3. Explain to me why the iPhone is not able to be unlocked; According to a recent federal law, after 90 days, the carrier must unlock all handsets, does this action by Apple fly counter to this law?

    I respectfully await a response. I was very happy with the service received by John, however, Scott and James were very unhelpful, and basically told me I have no recourse after spending $536 on a phone, which was made inoperable by the very software released by Apple.



  53. bradanomics says:

    I thought that unlocking a cell phone was protected under the DMCA for fair use. Just as long as you are using it for personal use, it should not be an issue. Why does Apple hate America?

  54. mdot says:

    I’m so glad I grew out of my “early adopter” stage.

    So let me get this straight, people stand in line for hours to BEG Apple and (even worse) AT&T to take their money and be locked in to AT&T’s network (screw job #1).

    A few weeks later the price gets lowered $200 and Apple gives the same people $100 credit in the Apple Store. Translation: “Go pound salt!” (screw job #2)

    These same people then violate their warranty by “hacking” the internal software of the phone and are warned, in advance, that if they update their phone it will be rendered unusable…but they update anyway?? Where they not expecting screw job #3?

    Talk about catching the wrong side of the “bleeding edge”. These people are collectively suffering from battered wife syndrome.

    Listen, cut your losses…don’t think for one minute that as long as AT&T and Apple are in bed together that screw job #4 and #5, etc aren’t coming…

    He doesn’t love you, if he did he wouldn’t beat you!!

  55. Huntergreene says:

    Forgive my ignorance as in Canada we can’t get iPhones yet, but, they did say that the update would do this. Could one not have restored the phone back to firmware defaults, undoing the unlock, before updating?

  56. In fact, the phones aren’t being rendered useless – they’re simply reverting back to the factory-spec ATT-only state. Additionally, third-party software never intended for use (and a possible security hole) has been prevented from working on the iPhone with the latest update – which is purely optional.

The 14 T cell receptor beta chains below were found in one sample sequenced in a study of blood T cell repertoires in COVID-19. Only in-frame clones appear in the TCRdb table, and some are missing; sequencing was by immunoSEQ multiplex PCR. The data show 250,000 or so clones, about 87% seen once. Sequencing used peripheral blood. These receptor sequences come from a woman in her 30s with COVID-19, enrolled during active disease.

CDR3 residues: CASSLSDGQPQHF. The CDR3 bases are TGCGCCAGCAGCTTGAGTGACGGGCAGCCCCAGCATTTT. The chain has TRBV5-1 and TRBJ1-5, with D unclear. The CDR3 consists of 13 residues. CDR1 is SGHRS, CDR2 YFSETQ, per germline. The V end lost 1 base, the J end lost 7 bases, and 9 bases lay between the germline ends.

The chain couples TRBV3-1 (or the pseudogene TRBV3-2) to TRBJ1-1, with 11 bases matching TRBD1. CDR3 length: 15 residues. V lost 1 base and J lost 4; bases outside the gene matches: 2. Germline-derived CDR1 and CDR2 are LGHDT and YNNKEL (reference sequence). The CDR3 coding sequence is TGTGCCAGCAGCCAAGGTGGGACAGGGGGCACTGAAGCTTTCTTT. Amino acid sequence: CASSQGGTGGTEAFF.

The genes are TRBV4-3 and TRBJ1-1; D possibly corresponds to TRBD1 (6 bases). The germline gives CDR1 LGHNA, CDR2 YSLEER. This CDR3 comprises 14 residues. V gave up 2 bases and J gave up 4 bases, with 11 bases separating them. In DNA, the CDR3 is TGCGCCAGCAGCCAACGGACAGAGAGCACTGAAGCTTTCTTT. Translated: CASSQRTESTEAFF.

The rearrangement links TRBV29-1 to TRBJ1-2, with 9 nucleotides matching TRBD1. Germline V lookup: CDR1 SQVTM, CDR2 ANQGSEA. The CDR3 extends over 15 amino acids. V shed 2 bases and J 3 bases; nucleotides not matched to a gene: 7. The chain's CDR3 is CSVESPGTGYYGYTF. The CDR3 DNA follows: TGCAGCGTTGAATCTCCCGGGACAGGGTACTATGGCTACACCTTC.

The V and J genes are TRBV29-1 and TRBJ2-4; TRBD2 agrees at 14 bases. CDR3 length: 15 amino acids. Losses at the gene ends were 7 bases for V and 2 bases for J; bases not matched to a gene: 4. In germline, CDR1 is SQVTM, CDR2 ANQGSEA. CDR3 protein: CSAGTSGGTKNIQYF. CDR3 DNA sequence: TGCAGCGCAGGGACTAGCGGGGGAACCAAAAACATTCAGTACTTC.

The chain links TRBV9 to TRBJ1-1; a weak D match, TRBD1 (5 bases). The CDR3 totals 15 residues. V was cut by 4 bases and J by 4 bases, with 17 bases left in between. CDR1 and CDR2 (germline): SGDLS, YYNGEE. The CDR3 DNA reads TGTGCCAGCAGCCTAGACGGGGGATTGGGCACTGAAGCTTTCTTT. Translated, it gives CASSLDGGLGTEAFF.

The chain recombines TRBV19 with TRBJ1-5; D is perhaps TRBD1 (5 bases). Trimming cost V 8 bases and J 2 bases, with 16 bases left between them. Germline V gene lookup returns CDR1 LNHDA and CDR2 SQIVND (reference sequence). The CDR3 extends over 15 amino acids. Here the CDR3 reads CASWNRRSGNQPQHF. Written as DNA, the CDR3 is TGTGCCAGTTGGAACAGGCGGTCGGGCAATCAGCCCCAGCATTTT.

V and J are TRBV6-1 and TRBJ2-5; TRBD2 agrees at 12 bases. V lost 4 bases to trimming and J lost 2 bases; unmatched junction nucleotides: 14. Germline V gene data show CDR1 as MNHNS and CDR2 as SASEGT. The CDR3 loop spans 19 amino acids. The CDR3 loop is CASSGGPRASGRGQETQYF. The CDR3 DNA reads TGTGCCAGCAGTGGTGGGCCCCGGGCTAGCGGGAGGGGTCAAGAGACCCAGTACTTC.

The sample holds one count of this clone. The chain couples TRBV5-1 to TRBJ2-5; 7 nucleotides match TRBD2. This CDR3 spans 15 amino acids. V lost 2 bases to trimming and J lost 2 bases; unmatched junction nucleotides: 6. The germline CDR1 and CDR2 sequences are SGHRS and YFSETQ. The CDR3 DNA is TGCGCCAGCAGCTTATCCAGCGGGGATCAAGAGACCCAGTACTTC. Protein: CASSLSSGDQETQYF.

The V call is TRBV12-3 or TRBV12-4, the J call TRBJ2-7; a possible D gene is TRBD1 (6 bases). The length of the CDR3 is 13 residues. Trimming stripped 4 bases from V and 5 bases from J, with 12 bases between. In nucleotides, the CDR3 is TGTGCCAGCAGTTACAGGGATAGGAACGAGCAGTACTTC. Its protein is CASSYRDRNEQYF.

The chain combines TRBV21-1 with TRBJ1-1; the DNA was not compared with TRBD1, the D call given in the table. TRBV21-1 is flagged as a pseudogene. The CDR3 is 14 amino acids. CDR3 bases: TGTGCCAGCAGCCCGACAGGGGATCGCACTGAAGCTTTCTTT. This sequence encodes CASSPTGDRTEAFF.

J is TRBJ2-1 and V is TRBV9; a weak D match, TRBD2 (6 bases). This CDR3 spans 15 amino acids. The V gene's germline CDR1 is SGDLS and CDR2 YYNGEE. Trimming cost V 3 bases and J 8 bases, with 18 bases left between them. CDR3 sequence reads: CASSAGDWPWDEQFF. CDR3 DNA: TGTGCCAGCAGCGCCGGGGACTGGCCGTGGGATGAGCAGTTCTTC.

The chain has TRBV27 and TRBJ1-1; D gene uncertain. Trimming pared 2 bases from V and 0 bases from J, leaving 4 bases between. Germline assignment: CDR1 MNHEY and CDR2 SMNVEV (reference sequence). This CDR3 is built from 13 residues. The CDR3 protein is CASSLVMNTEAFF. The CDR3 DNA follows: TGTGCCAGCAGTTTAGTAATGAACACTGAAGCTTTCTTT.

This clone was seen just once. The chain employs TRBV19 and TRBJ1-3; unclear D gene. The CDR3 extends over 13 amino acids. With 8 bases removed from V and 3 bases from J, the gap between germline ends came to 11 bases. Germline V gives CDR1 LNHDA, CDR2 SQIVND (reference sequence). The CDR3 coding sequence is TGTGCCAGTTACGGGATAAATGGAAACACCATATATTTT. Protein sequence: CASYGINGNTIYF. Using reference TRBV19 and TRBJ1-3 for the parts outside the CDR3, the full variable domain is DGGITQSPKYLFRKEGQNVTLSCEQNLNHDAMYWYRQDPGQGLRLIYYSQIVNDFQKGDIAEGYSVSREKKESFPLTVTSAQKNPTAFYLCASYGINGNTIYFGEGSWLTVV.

The affected, unlocked iPhones are not “bricked” at all, unless you’re trying to use them with another carrier than ATT, specifically violating the terms of use.

    Consumerist got it wrong – wonder if they’ll do the research required and post a correction?

  57. Buran says:

    @DeeJayQueue: “why developers won’t port games over”

    Not quite right on that one — anyone can write a game for Macs. There is demand. The computers can do it, the programmers just won’t do it. Apple can’t really be blamed here.

  58. UpsetPanda says:

    If Apple can find some way of fixing this, probably with a software upgrade they make their consumers pay for, they should call it iY2K. This whole debacle reminds me of the panic.

  59. enm4r says:

    @HeySuburbia: I guess we just disagree that the warning was enough. Apple said it wouldn’t work, they warned that the OPTIONAL update might brick the phone, and then users, having been completely warned by Apple, decided to update anyway. I have to fault individual users.

    It is the same with any hacked phone, I wouldn’t take my hacked Krzr back to Verizon, I wouldn’t update the firmware, TIVO, PSP, any computer unofficial bios, etc etc. This is a simple known risk you take when you hack your purchase. My thought is that this will be such an issue because the iPhone caused more casual/non tech savvy people to hack their phones, so there wasn’t the same familiarity. But that really isn’t an excuse. They warned you before you bought it, their stance never changed, they warned you before the update, and then it bricked…it’s hard to have sympathy.